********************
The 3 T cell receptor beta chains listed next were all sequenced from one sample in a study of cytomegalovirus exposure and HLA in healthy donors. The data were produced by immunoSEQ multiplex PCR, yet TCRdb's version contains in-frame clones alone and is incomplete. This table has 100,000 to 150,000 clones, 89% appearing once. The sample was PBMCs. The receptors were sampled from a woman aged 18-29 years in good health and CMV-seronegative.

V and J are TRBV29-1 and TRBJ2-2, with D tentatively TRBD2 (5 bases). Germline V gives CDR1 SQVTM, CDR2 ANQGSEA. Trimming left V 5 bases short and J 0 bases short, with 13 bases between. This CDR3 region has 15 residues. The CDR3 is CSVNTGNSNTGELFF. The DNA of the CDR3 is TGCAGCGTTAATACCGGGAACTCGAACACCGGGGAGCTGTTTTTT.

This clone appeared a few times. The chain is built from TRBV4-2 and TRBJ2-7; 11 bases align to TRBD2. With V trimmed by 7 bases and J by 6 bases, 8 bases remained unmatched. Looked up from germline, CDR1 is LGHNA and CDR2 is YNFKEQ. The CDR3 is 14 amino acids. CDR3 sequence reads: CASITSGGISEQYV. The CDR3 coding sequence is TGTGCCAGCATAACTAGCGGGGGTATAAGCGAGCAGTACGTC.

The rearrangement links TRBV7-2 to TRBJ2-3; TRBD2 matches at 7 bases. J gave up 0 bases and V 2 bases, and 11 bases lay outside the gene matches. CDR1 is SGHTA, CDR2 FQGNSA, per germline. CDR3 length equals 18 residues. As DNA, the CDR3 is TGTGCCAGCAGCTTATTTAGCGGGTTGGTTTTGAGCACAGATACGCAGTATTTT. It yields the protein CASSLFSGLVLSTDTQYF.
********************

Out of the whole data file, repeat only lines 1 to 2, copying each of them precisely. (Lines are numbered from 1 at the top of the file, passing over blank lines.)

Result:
The 3 T cell receptor beta chains listed next were all sequenced from one sample in a study of cytomegalovirus exposure and HLA in healthy donors. The data were produced by immunoSEQ multiplex PCR, yet TCRdb's version contains in-frame clones alone and is incomplete. This table has 100,000 to 150,000 clones, 89% appearing once. The sample was PBMCs. The receptors were sampled from a woman aged 18-29 years in good health and CMV-seronegative.

V and J are TRBV29-1 and TRBJ2-2, with D tentatively TRBD2 (5 bases). Germline V gives CDR1 SQVTM, CDR2 ANQGSEA. Trimming left V 5 bases short and J 0 bases short, with 13 bases between. This CDR3 region has 15 residues. The CDR3 is CSVNTGNSNTGELFF. The DNA of the CDR3 is TGCAGCGTTAATACCGGGAACTCGAACACCGGGGAGCTGTTTTTT.